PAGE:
Acquired mutations in TET2 are common in myelodysplastic syndromes.
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SourceNature Genetics, 41, 7, (2009), pp. 838-842
Article / Letter to editor
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Laboratory of Hematology
SubjectNCMLS 2: Immune Regulation; NCMLS 6: Genetics and epigenetic pathways of disease; ONCOL 1: Hereditary cancer and cancer-related syndromes; ONCOL 3: Translational research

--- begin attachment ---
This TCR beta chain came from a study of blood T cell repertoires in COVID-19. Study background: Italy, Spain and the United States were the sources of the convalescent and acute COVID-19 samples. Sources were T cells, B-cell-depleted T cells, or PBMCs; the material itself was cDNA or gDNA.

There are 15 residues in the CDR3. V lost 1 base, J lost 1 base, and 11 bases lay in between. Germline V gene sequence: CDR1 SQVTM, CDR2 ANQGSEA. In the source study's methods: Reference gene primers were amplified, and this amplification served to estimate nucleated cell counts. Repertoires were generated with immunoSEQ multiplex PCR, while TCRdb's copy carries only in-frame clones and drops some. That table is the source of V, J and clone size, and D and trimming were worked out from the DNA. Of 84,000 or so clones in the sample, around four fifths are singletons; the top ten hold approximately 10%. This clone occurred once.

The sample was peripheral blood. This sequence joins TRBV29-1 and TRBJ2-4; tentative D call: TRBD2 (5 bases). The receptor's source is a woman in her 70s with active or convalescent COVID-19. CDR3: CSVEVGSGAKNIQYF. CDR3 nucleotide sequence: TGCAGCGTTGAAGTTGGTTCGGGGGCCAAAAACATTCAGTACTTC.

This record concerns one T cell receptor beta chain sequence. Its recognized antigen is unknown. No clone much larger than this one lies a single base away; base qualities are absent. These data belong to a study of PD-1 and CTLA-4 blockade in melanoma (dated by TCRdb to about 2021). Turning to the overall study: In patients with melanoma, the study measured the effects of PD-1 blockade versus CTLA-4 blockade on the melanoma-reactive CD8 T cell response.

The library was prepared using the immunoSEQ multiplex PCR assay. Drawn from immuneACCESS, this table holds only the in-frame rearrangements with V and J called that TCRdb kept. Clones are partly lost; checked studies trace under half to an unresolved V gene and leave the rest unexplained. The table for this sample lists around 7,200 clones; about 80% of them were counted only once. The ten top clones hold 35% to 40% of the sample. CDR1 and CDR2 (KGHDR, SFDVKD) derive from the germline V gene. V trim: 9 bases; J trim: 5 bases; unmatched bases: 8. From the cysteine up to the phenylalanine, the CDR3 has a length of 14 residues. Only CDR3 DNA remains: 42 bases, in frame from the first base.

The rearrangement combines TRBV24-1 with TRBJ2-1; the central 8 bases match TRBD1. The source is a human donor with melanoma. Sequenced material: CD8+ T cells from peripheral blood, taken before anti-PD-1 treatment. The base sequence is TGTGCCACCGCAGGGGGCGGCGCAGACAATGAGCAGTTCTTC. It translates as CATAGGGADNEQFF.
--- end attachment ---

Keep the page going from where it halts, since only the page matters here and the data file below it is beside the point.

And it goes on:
Myelodysplastic syndromes (MDS) represent a heterogeneous group of neoplastic hematopoietic disorders. Several recurrent chromosomal aberrations have been associated with MDS, but the genes affected have remained largely unknown. To identify relevant genetic lesions involved in the pathogenesis of MDS, we conducted SNP array-based genomic profiling and genomic sequencing in 102 individuals with MDS and identified acquired deletions and missense and nonsense mutations in the TET2 gene in 26% of these individuals. Using allele-specific assays, we detected TET2 mutations in most of the bone marrow cells (median 96%). In addition, the mutations were encountered in various lineages of differentiation including CD34(+) progenitor cells, suggesting that TET2 mutations occur early during disease evolution. In healthy tissues, TET2 expression was shown to be elevated in hematopoietic cells with highest expression in granulocytes, in line with a function in myelopoiesis. We conclude that TET2 is the most frequently mutated gene in MDS known so far.
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